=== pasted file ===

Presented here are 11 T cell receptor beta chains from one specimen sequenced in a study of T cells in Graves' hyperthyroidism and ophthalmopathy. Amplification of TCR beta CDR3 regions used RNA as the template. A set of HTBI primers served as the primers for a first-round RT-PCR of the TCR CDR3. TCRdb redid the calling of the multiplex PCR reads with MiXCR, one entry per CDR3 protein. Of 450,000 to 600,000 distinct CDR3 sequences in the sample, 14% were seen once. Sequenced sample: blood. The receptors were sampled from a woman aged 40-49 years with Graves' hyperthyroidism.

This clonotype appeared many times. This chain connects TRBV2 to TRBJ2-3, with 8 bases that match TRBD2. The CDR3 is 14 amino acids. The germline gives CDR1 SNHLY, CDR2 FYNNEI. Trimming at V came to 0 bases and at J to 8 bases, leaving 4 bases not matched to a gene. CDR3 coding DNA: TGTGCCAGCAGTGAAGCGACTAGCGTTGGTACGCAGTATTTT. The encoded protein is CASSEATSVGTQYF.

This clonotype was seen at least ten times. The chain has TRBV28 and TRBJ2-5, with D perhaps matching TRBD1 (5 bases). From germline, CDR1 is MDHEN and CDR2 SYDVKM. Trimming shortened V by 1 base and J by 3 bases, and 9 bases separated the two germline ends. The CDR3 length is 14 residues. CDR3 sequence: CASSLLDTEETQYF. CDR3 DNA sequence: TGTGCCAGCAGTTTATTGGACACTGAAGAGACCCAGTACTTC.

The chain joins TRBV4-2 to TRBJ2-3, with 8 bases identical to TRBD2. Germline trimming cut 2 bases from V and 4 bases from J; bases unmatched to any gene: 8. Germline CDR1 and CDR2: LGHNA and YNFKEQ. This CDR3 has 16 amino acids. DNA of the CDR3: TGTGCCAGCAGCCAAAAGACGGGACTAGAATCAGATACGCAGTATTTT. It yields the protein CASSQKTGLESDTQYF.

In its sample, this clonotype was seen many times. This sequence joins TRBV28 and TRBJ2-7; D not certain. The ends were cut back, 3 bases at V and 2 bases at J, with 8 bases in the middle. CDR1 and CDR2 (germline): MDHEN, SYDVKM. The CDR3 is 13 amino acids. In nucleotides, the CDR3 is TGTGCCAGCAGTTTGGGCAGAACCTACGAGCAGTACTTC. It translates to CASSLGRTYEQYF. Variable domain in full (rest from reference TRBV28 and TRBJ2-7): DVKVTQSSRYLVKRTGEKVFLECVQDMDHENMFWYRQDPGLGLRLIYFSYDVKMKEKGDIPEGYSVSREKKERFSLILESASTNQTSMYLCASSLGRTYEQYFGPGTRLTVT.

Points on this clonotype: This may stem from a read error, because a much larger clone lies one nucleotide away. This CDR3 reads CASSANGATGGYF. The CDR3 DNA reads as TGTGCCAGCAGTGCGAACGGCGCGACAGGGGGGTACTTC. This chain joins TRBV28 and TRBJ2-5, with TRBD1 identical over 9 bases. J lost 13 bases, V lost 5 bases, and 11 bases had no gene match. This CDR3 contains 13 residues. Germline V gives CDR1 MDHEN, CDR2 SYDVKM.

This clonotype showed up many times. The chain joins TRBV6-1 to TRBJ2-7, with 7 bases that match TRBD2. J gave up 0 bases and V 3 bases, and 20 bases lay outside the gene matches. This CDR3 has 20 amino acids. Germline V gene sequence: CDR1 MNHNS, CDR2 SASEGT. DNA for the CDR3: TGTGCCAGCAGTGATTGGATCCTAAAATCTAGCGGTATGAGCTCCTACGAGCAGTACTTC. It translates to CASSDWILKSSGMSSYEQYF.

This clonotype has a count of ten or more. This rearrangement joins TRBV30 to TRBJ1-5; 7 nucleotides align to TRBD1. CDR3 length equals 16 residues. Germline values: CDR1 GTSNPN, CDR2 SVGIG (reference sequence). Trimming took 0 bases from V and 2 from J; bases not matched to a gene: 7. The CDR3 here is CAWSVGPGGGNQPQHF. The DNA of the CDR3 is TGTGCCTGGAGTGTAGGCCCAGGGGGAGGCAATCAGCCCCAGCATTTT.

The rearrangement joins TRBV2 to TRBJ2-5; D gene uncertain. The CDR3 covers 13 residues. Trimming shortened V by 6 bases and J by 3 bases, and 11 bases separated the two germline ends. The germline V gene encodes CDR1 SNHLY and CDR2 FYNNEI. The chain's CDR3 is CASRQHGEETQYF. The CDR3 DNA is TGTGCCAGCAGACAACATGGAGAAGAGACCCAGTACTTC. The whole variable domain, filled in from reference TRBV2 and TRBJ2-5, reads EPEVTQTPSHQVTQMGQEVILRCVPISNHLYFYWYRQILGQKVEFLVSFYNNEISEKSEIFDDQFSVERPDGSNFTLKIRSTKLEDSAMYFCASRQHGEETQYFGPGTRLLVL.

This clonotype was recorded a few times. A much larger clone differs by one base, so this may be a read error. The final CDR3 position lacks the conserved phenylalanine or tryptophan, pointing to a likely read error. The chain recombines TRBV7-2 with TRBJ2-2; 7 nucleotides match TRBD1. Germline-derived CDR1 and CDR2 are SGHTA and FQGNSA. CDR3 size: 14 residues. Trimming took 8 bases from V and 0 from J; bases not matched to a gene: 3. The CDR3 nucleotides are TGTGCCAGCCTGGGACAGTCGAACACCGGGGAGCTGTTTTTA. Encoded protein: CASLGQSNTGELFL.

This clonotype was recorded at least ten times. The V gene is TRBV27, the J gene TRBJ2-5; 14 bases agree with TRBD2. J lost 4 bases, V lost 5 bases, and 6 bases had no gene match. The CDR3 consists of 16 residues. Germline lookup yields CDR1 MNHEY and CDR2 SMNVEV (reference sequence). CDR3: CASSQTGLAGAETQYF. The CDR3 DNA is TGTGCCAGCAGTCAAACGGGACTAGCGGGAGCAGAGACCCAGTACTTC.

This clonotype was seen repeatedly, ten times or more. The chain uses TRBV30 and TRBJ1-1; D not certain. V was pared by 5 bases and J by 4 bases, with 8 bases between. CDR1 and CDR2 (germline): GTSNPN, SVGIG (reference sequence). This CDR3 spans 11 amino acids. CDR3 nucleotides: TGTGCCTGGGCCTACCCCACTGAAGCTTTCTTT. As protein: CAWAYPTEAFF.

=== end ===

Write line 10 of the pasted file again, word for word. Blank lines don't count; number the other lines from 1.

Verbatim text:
This clonotype was recorded a few times. A much larger clone differs by one base, so this may be a read error. The final CDR3 position lacks the conserved phenylalanine or tryptophan, pointing to a likely read error. The chain recombines TRBV7-2 with TRBJ2-2; 7 nucleotides match TRBD1. Germline-derived CDR1 and CDR2 are SGHTA and FQGNSA. CDR3 size: 14 residues. Trimming took 8 bases from V and 0 from J; bases not matched to a gene: 3. The CDR3 nucleotides are TGTGCCAGCCTGGGACAGTCGAACACCGGGGAGCTGTTTTTA. Encoded protein: CASLGQSNTGELFL.